How Much Should I Invest In My Company Retirement Plan?

If you're asking that question, you're already on the right track because you're saving. Step Two: figuring out how much to invest.

Knowing that you have to save for retirement is easy. Knowing just how much to carve out of your budget each month for your retirement account? Not so easy. To help you with that, here's some sound investing advice that can carry you through thick and thin, for the rest of your working life.

How About Setting Goals?

You can set goals based on how much you're going to need in retirement. But most adults (especially young adults who are decades away from retiring) find it hard to pin down an exact figure: 75% of your current salary? 85%? What will things even cost in the future? Will Social Security even be around?

Your goal should be to have enough money in your retirement account to support you in the future. You should also aim to have the financial flexibility so when you don’t want to work in the future, you don’t have too.

The Good Old 401(k) Rule

If you make a habit of reading about personal finance, you probably already know that the 401(k) is a great invention and that you should be participating. The good old 401(k) rule is to contribute at least enough to max out the company match. That's usually around 6%. Those matching funds represent free money for you, after all.

Although I agree with that general wisdom, I'd like to challenge you to push harder and go farther. I want you to go way beyond that minimum amount to reach a company match. I say start with setting aside a full 20% of your income and putting it into a retirement account.

Push Hard to Save More: Reason #1

Some people set their goals low. While it's good they're saving at all, and that puts them in a stronger category when compared to their non-saving peers, let's see what pushing harder can do for you.

First, here's a snapshot of what investing 6% will do for you over the years. If you're in your 20's right now, we'll say you have 40 years to invest and for your nest egg to grow. We'll figure a 6% annual rate of return on your investments, which is the best we can do to calculate the averages over the decades.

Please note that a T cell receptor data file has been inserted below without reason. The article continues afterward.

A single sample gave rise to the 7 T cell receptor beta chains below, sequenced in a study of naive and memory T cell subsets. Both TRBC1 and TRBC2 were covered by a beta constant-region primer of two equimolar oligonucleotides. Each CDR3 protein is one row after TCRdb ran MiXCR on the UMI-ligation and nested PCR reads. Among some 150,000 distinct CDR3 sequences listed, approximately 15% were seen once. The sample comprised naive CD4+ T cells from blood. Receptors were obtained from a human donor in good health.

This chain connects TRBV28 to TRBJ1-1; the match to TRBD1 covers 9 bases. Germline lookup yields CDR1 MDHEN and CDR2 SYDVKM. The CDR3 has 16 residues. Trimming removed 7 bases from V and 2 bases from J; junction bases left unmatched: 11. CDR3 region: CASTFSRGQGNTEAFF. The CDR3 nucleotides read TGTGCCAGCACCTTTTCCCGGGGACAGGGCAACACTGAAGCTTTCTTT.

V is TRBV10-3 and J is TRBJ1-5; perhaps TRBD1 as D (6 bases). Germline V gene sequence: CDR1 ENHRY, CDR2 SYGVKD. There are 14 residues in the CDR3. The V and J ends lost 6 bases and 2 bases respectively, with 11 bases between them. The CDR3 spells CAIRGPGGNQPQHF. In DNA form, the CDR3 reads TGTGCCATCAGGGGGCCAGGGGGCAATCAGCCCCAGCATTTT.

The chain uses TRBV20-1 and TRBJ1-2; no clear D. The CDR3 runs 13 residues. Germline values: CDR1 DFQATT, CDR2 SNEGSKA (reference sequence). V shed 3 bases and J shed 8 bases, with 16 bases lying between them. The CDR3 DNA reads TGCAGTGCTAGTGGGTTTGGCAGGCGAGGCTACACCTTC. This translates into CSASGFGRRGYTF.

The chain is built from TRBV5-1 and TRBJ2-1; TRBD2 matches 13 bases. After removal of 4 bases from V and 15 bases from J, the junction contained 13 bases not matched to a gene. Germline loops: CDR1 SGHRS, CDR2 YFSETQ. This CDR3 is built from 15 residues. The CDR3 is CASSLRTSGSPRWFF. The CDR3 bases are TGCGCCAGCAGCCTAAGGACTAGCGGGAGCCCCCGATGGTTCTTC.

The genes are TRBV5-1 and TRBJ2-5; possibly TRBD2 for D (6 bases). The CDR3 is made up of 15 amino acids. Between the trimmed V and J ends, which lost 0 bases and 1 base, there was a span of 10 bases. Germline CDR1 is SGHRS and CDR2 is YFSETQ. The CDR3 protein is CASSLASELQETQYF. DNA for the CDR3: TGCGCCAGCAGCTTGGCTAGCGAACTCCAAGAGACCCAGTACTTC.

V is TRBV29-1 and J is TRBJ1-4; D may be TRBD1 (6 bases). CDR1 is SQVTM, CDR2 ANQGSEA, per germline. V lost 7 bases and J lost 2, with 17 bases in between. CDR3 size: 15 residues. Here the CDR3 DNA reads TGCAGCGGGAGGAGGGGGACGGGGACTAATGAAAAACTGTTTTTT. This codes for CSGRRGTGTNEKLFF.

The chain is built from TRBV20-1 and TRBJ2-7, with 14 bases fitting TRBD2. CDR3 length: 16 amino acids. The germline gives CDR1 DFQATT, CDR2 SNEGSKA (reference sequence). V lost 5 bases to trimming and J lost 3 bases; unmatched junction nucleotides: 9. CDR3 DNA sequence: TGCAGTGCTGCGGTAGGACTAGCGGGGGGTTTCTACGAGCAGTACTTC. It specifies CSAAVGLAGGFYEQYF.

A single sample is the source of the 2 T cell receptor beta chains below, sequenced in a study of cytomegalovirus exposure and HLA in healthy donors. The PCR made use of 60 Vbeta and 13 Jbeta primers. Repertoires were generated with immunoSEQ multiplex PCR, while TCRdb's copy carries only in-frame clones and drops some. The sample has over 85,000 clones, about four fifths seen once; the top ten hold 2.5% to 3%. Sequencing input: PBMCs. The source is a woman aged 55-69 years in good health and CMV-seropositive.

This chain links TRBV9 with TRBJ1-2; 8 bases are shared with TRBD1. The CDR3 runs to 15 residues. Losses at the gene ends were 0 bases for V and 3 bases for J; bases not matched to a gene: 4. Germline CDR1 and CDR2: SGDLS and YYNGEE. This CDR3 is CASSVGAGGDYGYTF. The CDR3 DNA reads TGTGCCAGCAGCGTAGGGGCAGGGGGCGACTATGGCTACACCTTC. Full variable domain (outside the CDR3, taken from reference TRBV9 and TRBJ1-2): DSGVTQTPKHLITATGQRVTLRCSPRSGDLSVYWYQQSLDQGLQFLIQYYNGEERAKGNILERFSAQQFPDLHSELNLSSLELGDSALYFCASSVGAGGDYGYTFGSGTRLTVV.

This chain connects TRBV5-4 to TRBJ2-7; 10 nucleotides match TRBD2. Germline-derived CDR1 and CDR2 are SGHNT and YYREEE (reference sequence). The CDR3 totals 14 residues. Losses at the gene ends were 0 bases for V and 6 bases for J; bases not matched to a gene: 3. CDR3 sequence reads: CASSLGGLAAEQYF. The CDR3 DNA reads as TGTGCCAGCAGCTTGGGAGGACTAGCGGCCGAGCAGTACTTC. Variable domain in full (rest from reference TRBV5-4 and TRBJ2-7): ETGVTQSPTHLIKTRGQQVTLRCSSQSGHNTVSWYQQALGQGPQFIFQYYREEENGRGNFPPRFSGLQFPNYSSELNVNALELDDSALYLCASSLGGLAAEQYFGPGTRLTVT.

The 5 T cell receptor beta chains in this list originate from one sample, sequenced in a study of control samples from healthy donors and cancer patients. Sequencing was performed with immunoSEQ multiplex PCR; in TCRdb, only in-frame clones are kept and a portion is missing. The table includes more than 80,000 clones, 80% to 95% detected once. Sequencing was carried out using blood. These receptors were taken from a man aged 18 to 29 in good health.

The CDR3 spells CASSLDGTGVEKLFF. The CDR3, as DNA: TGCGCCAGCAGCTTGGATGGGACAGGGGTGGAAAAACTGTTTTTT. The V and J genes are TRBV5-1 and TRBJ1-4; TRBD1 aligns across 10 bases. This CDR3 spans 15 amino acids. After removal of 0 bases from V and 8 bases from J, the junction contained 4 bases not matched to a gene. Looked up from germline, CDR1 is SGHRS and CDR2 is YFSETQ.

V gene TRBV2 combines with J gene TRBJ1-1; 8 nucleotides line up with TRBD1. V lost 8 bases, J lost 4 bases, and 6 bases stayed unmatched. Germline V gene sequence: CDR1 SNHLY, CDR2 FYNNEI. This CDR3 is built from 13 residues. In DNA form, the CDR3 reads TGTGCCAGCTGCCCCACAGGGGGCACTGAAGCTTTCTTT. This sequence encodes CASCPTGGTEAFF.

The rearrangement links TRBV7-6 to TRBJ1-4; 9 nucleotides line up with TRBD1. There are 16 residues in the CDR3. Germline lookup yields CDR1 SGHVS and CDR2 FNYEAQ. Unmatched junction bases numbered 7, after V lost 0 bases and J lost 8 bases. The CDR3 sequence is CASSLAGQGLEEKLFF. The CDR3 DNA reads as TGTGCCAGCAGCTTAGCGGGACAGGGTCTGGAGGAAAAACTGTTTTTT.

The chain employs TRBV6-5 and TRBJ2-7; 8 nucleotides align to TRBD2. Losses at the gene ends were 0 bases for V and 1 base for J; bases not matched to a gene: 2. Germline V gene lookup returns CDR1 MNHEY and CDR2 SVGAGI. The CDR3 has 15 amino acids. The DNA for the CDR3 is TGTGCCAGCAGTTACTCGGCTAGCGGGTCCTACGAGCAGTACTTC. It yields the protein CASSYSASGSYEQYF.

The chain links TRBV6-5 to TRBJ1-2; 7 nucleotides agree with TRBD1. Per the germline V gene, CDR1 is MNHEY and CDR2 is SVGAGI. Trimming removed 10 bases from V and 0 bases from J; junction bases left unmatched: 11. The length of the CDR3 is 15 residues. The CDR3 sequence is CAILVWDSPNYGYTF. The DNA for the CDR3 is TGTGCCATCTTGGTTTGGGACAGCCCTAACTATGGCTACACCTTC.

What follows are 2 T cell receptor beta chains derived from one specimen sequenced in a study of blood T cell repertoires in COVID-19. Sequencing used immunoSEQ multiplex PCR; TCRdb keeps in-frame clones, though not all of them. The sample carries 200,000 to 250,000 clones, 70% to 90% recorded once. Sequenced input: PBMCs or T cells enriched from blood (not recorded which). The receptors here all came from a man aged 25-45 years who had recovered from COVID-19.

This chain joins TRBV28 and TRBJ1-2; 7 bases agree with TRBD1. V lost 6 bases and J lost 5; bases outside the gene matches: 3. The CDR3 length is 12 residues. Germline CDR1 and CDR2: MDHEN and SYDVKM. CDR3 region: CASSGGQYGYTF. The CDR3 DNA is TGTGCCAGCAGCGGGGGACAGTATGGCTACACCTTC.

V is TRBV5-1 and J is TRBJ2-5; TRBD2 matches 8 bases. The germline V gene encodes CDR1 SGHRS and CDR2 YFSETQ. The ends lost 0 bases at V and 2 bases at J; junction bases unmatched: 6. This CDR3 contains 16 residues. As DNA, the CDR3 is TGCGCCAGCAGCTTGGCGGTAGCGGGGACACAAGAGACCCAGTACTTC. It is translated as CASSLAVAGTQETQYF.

As you can see, investing 6% of your $65,000 salary gets you close to a million dollars by the time you're ready to retire. Not bad.

But look what happens when you push harder to save more and manage to save 20% of your $65,000 income...

Whoa! Now your nest egg is quite sizable: clocking in at just over $2.75 million. It's just under triple the amount you'd have if you'd only been investing 6% all those years.

Now I know you are saying to yourself there is no way I could save 20% of my salary? Well why not? Give it shot now and see how it goes.

Thanks go to Bankrate for their handy calculator, by the way.

Reason #2 for Pushing Hard to Save More

Besides the obvious reason that saving more for retirement means you'll have a fatter nest egg, there's a lot more behind the logic for pushing harder to save more.

People who get into the habit of squirreling away 20% of their income every year are also teaching themselves very valuable lessons about living and budgeting. This goes double for anyone in their 20s or even their 30s: once you get into the habit of living on less, you won't even realize it. And the long term difference is staggering, as you just saw.

When you're only 26, it's probably hard to keep your hands off a fifth of your salary so you can retire in comfort. Retirement is, after all, half a lifetime away. Just keep in mind that as the years start to roll on by you, you will feel it's the smart thing to do.

Bottom line, the more you put away now, the closer you are to attaining financial freedom and deciding for yourself when you stop working.